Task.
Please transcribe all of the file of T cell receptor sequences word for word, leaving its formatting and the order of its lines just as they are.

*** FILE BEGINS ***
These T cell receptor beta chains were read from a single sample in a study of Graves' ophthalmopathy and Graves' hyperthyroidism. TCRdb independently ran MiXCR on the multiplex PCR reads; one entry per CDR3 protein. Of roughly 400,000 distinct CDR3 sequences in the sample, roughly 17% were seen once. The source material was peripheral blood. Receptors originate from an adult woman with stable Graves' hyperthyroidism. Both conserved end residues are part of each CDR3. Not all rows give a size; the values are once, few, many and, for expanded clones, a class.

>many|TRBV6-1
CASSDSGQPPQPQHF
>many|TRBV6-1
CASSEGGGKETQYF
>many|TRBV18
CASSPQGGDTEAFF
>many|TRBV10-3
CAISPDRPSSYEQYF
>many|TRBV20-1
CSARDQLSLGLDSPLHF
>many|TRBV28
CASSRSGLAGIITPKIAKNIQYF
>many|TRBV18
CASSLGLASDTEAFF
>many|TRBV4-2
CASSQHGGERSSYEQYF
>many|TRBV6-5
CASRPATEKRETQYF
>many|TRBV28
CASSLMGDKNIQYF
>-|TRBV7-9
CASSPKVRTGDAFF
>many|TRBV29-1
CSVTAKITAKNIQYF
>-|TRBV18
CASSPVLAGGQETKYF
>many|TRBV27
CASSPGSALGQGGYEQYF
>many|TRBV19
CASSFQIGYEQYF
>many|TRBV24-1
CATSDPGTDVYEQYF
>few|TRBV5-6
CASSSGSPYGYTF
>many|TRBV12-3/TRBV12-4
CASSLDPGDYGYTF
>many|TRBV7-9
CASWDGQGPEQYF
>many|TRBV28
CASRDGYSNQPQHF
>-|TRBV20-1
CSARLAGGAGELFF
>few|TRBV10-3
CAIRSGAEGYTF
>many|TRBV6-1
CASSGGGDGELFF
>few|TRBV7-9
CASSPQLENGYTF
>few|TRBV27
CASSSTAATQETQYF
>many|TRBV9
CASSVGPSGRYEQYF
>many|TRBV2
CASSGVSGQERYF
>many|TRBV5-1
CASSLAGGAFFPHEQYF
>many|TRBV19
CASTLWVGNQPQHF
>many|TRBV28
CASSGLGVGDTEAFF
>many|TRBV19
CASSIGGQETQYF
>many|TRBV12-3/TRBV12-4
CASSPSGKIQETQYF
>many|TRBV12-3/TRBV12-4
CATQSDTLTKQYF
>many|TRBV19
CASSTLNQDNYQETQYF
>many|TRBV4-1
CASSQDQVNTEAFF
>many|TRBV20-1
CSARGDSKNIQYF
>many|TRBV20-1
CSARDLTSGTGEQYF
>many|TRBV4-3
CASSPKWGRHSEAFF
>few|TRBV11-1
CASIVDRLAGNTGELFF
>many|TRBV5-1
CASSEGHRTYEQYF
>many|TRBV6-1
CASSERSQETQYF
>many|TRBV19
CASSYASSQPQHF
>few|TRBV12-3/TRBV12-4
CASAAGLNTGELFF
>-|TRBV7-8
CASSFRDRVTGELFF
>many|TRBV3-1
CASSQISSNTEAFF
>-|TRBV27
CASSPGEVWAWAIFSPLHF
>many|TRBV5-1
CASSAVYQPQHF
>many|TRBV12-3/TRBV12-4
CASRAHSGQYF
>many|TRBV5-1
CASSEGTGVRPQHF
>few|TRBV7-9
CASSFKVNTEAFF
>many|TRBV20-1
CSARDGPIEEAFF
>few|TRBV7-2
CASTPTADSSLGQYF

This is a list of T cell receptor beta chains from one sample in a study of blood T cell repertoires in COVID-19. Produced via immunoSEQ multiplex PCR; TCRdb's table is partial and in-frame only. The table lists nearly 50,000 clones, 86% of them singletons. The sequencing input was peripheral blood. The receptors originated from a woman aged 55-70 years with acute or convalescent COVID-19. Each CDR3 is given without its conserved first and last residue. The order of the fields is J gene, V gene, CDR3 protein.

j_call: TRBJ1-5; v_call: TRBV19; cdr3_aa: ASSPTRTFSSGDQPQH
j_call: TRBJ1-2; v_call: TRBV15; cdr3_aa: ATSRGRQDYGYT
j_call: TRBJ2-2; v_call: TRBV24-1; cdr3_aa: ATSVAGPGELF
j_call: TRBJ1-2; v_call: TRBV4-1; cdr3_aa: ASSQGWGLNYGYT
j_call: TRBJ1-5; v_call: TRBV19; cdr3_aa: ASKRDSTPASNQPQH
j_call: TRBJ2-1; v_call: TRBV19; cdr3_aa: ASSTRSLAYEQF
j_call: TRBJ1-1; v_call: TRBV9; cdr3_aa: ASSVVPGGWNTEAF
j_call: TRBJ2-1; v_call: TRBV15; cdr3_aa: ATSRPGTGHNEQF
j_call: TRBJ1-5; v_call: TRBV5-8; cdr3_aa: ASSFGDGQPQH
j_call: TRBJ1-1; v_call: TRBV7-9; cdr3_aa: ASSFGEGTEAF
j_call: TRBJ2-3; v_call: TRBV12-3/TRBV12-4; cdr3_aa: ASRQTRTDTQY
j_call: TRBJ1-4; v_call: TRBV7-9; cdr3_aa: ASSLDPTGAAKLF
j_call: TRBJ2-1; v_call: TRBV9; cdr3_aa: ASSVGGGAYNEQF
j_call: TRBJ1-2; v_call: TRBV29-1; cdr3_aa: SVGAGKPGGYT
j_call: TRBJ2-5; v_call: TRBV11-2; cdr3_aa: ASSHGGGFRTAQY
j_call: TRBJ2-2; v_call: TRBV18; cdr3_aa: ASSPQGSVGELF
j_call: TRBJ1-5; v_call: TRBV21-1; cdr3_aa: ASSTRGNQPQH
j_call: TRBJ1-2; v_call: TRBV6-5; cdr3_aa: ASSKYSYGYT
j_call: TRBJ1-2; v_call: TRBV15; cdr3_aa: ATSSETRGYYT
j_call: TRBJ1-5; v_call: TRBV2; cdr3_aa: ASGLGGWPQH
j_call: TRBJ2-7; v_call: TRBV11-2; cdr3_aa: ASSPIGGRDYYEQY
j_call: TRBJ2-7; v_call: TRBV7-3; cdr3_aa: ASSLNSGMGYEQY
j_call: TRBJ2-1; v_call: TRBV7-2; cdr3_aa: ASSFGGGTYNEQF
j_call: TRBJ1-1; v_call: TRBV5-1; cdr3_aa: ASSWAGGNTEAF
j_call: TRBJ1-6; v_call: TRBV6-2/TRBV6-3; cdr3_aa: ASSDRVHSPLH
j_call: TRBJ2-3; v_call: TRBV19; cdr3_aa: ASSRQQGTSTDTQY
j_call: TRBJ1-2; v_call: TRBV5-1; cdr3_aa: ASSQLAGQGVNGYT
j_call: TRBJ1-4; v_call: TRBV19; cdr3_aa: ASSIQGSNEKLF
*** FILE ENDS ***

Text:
These T cell receptor beta chains were read from a single sample in a study of Graves' ophthalmopathy and Graves' hyperthyroidism. TCRdb independently ran MiXCR on the multiplex PCR reads; one entry per CDR3 protein. Of roughly 400,000 distinct CDR3 sequences in the sample, roughly 17% were seen once. The source material was peripheral blood. Receptors originate from an adult woman with stable Graves' hyperthyroidism. Both conserved end residues are part of each CDR3. Not all rows give a size; the values are once, few, many and, for expanded clones, a class.

>many|TRBV6-1
CASSDSGQPPQPQHF
>many|TRBV6-1
CASSEGGGKETQYF
>many|TRBV18
CASSPQGGDTEAFF
>many|TRBV10-3
CAISPDRPSSYEQYF
>many|TRBV20-1
CSARDQLSLGLDSPLHF
>many|TRBV28
CASSRSGLAGIITPKIAKNIQYF
>many|TRBV18
CASSLGLASDTEAFF
>many|TRBV4-2
CASSQHGGERSSYEQYF
>many|TRBV6-5
CASRPATEKRETQYF
>many|TRBV28
CASSLMGDKNIQYF
>-|TRBV7-9
CASSPKVRTGDAFF
>many|TRBV29-1
CSVTAKITAKNIQYF
>-|TRBV18
CASSPVLAGGQETKYF
>many|TRBV27
CASSPGSALGQGGYEQYF
>many|TRBV19
CASSFQIGYEQYF
>many|TRBV24-1
CATSDPGTDVYEQYF
>few|TRBV5-6
CASSSGSPYGYTF
>many|TRBV12-3/TRBV12-4
CASSLDPGDYGYTF
>many|TRBV7-9
CASWDGQGPEQYF
>many|TRBV28
CASRDGYSNQPQHF
>-|TRBV20-1
CSARLAGGAGELFF
>few|TRBV10-3
CAIRSGAEGYTF
>many|TRBV6-1
CASSGGGDGELFF
>few|TRBV7-9
CASSPQLENGYTF
>few|TRBV27
CASSSTAATQETQYF
>many|TRBV9
CASSVGPSGRYEQYF
>many|TRBV2
CASSGVSGQERYF
>many|TRBV5-1
CASSLAGGAFFPHEQYF
>many|TRBV19
CASTLWVGNQPQHF
>many|TRBV28
CASSGLGVGDTEAFF
>many|TRBV19
CASSIGGQETQYF
>many|TRBV12-3/TRBV12-4
CASSPSGKIQETQYF
>many|TRBV12-3/TRBV12-4
CATQSDTLTKQYF
>many|TRBV19
CASSTLNQDNYQETQYF
>many|TRBV4-1
CASSQDQVNTEAFF
>many|TRBV20-1
CSARGDSKNIQYF
>many|TRBV20-1
CSARDLTSGTGEQYF
>many|TRBV4-3
CASSPKWGRHSEAFF
>few|TRBV11-1
CASIVDRLAGNTGELFF
>many|TRBV5-1
CASSEGHRTYEQYF
>many|TRBV6-1
CASSERSQETQYF
>many|TRBV19
CASSYASSQPQHF
>few|TRBV12-3/TRBV12-4
CASAAGLNTGELFF
>-|TRBV7-8
CASSFRDRVTGELFF
>many|TRBV3-1
CASSQISSNTEAFF
>-|TRBV27
CASSPGEVWAWAIFSPLHF
>many|TRBV5-1
CASSAVYQPQHF
>many|TRBV12-3/TRBV12-4
CASRAHSGQYF
>many|TRBV5-1
CASSEGTGVRPQHF
>few|TRBV7-9
CASSFKVNTEAFF
>many|TRBV20-1
CSARDGPIEEAFF
>few|TRBV7-2
CASTPTADSSLGQYF

This is a list of T cell receptor beta chains from one sample in a study of blood T cell repertoires in COVID-19. Produced via immunoSEQ multiplex PCR; TCRdb's table is partial and in-frame only. The table lists nearly 50,000 clones, 86% of them singletons. The sequencing input was peripheral blood. The receptors originated from a woman aged 55-70 years with acute or convalescent COVID-19. Each CDR3 is given without its conserved first and last residue. The order of the fields is J gene, V gene, CDR3 protein.

j_call: TRBJ1-5; v_call: TRBV19; cdr3_aa: ASSPTRTFSSGDQPQH
j_call: TRBJ1-2; v_call: TRBV15; cdr3_aa: ATSRGRQDYGYT
j_call: TRBJ2-2; v_call: TRBV24-1; cdr3_aa: ATSVAGPGELF
j_call: TRBJ1-2; v_call: TRBV4-1; cdr3_aa: ASSQGWGLNYGYT
j_call: TRBJ1-5; v_call: TRBV19; cdr3_aa: ASKRDSTPASNQPQH
j_call: TRBJ2-1; v_call: TRBV19; cdr3_aa: ASSTRSLAYEQF
j_call: TRBJ1-1; v_call: TRBV9; cdr3_aa: ASSVVPGGWNTEAF
j_call: TRBJ2-1; v_call: TRBV15; cdr3_aa: ATSRPGTGHNEQF
j_call: TRBJ1-5; v_call: TRBV5-8; cdr3_aa: ASSFGDGQPQH
j_call: TRBJ1-1; v_call: TRBV7-9; cdr3_aa: ASSFGEGTEAF
j_call: TRBJ2-3; v_call: TRBV12-3/TRBV12-4; cdr3_aa: ASRQTRTDTQY
j_call: TRBJ1-4; v_call: TRBV7-9; cdr3_aa: ASSLDPTGAAKLF
j_call: TRBJ2-1; v_call: TRBV9; cdr3_aa: ASSVGGGAYNEQF
j_call: TRBJ1-2; v_call: TRBV29-1; cdr3_aa: SVGAGKPGGYT
j_call: TRBJ2-5; v_call: TRBV11-2; cdr3_aa: ASSHGGGFRTAQY
j_call: TRBJ2-2; v_call: TRBV18; cdr3_aa: ASSPQGSVGELF
j_call: TRBJ1-5; v_call: TRBV21-1; cdr3_aa: ASSTRGNQPQH
j_call: TRBJ1-2; v_call: TRBV6-5; cdr3_aa: ASSKYSYGYT
j_call: TRBJ1-2; v_call: TRBV15; cdr3_aa: ATSSETRGYYT
j_call: TRBJ1-5; v_call: TRBV2; cdr3_aa: ASGLGGWPQH
j_call: TRBJ2-7; v_call: TRBV11-2; cdr3_aa: ASSPIGGRDYYEQY
j_call: TRBJ2-7; v_call: TRBV7-3; cdr3_aa: ASSLNSGMGYEQY
j_call: TRBJ2-1; v_call: TRBV7-2; cdr3_aa: ASSFGGGTYNEQF
j_call: TRBJ1-1; v_call: TRBV5-1; cdr3_aa: ASSWAGGNTEAF
j_call: TRBJ1-6; v_call: TRBV6-2/TRBV6-3; cdr3_aa: ASSDRVHSPLH
j_call: TRBJ2-3; v_call: TRBV19; cdr3_aa: ASSRQQGTSTDTQY
j_call: TRBJ1-2; v_call: TRBV5-1; cdr3_aa: ASSQLAGQGVNGYT
j_call: TRBJ1-4; v_call: TRBV19; cdr3_aa: ASSIQGSNEKLF